Similarly, the Middle Triassic Jilh Formation in north and central Arabia and the Late Jurassic Hith and Arab formations of the western Rub al-Khali contain salt intervals, but these are thin and highly layered. None are diapiric and the equivalent intervals in the interior of Oman and the Oman Mountains (the Mahil Formation, and the upper Sahtan Group and Rayda Formation respectively) do not contain salt. This does not rule out more localised salt development. Csontos et al. (2010) have reported gypsum intrusions along faults within the Hawasina Complex of the Hawasina Window, 75 km to the east-southeast of Jabal Qumayrah. They suggested a possible origin at the base of the Sumeini Group with a Permian age, although without substantive evidence. The inference is that evaporitic basins could have developed along the site of what became the continental slope of the Oman margin during the early stages of Neo-Tethyan rifting. However, this remains very speculative.

Thus the presence of salt in Jabal Qumayrah raises the possibility that the Ara salt basins extend beneath the central and northern Oman Mountains or, possibly, that more localised Permian basins may have developed during early Neo-Tethyan rifting.

CONCLUSIONS

The structural evolution of the Jabal Qumayrah area primarily reflects the Late Cretaceous emplacement of the Semail Ophiolite onto the eastern edge of the Arabian Neo-Tethyan continental margin. An in-sequence thrust stack of distal to proximal units derived from subduction within the Hawasina Ocean has been modified by propagation of the sole thrust into deeper-level slope sediments after they had been partly overridden by the advancing nappe pile. Imbrication at this lower level of thrust sheets that were probably laterally discontinuous, and west-facing large-scale folding of the thrust pile resulted in the development of the domed culmination of Jabal Qumayrah around which wraps imbricate fans of the structurally higher Hawasina Complex. Passive margin sedimentation was reestablished at the end of the Cretaceous and persisted until the Late Tertiary, when compression linked to the early Zagros phase of orogeny in Central Iran resulted in uplift of the northern Oman Mountains and large-scale folding along their western edge. The presence of salt in the core of Jabal Qumayrah is a rare example within the Oman Mountains. The intrusion, preserved as a gypsum and anhydrite-rich matrix containing rafts mainly of Sumeini Group host rocks, occurred after the end of nappe emplacement. On-going gravity surveys will determine the extent to which salt underlies the Jabal Qumayrah structure.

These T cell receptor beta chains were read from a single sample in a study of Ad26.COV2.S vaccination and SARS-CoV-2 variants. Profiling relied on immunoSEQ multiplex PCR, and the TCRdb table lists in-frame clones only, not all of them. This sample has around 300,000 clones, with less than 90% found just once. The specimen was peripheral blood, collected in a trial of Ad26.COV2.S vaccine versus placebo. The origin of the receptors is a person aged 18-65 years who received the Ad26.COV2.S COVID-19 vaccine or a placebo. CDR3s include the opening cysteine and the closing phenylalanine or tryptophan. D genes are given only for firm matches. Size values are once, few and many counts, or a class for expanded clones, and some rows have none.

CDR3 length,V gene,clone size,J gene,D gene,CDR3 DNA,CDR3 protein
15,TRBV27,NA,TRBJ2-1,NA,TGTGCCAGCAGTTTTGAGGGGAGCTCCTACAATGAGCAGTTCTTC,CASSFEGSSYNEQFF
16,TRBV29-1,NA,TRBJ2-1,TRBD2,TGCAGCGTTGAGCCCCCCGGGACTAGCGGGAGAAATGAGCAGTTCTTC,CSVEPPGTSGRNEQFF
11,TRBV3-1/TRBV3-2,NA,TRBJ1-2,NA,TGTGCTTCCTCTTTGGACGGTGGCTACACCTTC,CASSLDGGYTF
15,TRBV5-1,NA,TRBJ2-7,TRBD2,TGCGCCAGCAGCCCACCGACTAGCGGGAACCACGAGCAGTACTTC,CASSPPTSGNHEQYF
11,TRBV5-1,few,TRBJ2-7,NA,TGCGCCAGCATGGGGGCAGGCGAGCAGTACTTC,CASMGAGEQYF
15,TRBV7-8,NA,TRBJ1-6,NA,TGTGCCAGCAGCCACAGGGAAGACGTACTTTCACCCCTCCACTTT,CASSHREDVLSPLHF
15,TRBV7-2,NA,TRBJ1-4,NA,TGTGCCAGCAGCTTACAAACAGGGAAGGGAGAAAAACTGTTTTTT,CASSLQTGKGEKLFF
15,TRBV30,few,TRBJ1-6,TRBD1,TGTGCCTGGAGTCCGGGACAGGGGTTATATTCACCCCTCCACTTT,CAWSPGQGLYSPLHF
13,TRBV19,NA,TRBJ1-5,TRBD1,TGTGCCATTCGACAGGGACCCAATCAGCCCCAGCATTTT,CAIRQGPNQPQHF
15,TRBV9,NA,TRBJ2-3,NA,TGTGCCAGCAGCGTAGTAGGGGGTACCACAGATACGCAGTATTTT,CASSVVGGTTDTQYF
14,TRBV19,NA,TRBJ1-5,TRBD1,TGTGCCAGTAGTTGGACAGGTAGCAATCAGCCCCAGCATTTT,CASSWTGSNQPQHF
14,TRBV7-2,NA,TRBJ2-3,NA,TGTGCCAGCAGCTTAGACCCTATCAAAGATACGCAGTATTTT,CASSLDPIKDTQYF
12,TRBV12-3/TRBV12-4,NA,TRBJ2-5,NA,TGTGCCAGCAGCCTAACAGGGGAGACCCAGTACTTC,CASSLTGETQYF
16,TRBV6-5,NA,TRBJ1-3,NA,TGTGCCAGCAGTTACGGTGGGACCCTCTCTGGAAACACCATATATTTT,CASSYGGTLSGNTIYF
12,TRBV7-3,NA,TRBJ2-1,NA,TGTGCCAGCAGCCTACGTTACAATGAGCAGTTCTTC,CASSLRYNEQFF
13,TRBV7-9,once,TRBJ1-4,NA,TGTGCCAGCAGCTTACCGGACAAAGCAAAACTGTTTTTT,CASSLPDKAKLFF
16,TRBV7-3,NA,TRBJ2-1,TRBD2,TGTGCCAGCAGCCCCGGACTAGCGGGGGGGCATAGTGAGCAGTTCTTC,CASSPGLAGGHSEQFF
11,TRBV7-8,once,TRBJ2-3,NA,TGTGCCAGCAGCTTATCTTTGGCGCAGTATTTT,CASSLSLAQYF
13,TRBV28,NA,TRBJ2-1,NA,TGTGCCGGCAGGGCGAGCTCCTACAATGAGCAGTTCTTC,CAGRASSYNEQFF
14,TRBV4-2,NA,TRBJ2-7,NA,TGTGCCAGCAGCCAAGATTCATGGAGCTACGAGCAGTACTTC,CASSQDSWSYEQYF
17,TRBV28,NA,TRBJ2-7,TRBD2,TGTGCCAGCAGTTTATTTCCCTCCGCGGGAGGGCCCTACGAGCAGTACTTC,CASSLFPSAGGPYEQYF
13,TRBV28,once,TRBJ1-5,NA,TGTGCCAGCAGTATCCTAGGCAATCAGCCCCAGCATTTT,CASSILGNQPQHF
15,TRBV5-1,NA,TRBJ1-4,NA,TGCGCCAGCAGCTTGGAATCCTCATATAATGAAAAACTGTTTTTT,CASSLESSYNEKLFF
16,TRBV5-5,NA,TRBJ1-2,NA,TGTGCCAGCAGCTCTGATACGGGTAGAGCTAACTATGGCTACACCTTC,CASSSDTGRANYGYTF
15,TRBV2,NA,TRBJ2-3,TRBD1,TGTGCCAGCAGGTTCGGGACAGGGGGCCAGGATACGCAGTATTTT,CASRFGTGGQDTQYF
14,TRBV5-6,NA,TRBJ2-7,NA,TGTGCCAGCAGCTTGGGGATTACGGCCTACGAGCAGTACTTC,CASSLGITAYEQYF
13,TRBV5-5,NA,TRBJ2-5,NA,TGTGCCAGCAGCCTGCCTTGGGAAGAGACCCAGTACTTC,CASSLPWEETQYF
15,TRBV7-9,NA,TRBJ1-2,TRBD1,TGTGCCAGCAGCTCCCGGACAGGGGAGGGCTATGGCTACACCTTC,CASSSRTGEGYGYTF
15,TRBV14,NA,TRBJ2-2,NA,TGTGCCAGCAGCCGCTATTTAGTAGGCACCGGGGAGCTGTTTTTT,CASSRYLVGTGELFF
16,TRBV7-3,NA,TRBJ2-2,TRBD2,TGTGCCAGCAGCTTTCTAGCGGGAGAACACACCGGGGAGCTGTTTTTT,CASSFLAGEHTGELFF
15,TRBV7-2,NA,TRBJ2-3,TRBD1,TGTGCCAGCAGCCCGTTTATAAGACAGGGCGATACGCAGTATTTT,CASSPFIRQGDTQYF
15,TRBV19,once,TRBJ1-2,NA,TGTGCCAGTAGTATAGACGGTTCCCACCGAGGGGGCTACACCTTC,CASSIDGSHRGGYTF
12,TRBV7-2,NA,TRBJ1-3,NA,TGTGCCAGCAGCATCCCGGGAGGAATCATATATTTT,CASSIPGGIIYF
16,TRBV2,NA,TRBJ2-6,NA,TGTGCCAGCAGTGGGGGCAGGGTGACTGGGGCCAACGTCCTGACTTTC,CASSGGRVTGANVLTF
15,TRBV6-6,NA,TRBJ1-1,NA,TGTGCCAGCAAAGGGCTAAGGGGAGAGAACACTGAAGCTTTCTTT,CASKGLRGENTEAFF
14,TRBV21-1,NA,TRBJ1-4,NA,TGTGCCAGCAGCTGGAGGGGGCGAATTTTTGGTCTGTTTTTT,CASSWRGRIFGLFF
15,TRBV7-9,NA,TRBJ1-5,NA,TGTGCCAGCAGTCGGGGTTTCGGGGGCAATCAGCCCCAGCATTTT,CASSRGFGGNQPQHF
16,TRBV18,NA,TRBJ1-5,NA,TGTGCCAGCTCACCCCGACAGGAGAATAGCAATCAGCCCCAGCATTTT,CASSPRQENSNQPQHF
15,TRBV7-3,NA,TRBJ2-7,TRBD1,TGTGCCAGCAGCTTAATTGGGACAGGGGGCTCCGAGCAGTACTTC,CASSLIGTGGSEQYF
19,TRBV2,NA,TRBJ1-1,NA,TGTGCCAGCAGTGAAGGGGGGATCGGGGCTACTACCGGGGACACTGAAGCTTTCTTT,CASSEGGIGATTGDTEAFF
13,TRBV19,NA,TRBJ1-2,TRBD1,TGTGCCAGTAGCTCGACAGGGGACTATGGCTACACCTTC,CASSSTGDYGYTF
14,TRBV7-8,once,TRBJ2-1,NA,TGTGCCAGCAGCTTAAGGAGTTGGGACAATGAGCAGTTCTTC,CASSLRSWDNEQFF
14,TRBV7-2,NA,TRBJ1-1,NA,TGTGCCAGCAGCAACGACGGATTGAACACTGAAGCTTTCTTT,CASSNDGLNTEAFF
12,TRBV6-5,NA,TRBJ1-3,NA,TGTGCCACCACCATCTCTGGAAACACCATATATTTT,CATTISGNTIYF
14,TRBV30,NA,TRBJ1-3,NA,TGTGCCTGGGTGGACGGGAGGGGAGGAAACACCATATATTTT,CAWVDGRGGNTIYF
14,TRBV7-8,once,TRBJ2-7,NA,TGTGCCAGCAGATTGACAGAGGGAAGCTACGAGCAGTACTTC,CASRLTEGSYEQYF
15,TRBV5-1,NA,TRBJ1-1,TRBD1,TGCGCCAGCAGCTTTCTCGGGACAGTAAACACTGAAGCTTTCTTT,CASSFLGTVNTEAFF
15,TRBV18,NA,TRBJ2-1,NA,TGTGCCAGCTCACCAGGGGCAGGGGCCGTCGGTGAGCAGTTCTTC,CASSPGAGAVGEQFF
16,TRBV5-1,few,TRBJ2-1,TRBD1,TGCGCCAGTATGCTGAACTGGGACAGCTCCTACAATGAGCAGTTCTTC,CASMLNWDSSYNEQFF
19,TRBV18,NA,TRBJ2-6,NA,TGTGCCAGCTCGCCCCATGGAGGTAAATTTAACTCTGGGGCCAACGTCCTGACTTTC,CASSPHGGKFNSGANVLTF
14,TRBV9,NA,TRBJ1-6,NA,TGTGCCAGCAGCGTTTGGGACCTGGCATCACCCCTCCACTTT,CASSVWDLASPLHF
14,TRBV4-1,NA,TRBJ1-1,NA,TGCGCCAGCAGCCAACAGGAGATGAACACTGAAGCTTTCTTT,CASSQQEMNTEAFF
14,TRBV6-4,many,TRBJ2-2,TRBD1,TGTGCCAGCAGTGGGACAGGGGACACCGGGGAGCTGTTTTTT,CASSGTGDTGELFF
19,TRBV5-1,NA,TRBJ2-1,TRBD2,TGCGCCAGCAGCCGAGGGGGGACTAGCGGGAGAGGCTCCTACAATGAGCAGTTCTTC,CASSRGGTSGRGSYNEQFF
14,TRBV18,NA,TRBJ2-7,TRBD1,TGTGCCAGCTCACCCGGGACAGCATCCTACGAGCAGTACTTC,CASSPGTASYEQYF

ACKNOWLEDGEMENTS

We are grateful to The Petroleum Institute, Abu Dhabi, for partially sponsoring this project. We thank Deborah Rees for logistical assistance in the field, two anonymous referees whose comments have helped improve the original manuscript, the Editor of GeoArabia Moujahed Al-Husseini and the design staff of GeoArabia and in particular Nestor “Niño” A. Buhay IV for the final preparation of the Figures.

ABOUT THE AUTHORS

David J.W. Cooper is an independent consultant geologist working out of the UK. He obtained a BA in Geology from Oxford University (1982) and a PhD from Edinburgh University in the sedimentology of the Hamrat Duru Group in Oman (1986). This was followed by a NERC research fellowship at Leicester University working on the sedimentology and structure of the Neo-Tethyan continental margin and deepwater sediments in Ladakh, NW India. He has recently returned to geological research after a diverse career working for the UK tax authorities.

djwcooper@gmail.com

Michael P. Searle is a Lecturer in the Department of Earth Sciences, Oxford University, United Kingdom, and is a Senior Research Fellow at Worcester College, Oxford. He obtained his PhD in 1980 working on structures and metamorphism beneath the Semail Ophiolite in northern Oman. Since then he has worked along the length of the Oman Mountains from the Musandam to Masirah Island and the Batain coast. Michael has also worked over 25 years along the Himalayan and Karakoram Ranges in Pakistan, India, Nepal, Bhutan and Sikkim as well as in Tibet, Burma, Thailand and Vietnam. His research integrates field mapping, structural geology, metamorphic and igneous geology, and geochronology with the aim of unraveling the large-scale evolution of mountain belts.

mikes@earth.ox.ac.uk

Mohammed Y. Ali has a BSc in Exploration Geology from Cardiff University, an MSc in Geophysics from Birmingham University, a Postgraduate Certificate in Education from UWCN, and a PhD in Marine Geophysics from Oxford University, UK. His current research projects are focused on exploration geophysics in the areas of passive seismic, seismic stratigraphy and reservoir characterization and modelling. Other research interests include basin analysis, crustal studies, and the structure of passive margins. Mohammed joined the Petroleum Institute in 2003 and currently he is an Associate Professor of Geophysics. He is a fellow of the Geological Society of London and a member of the SEG, EAGE and AGU

mali@pi.ac.ae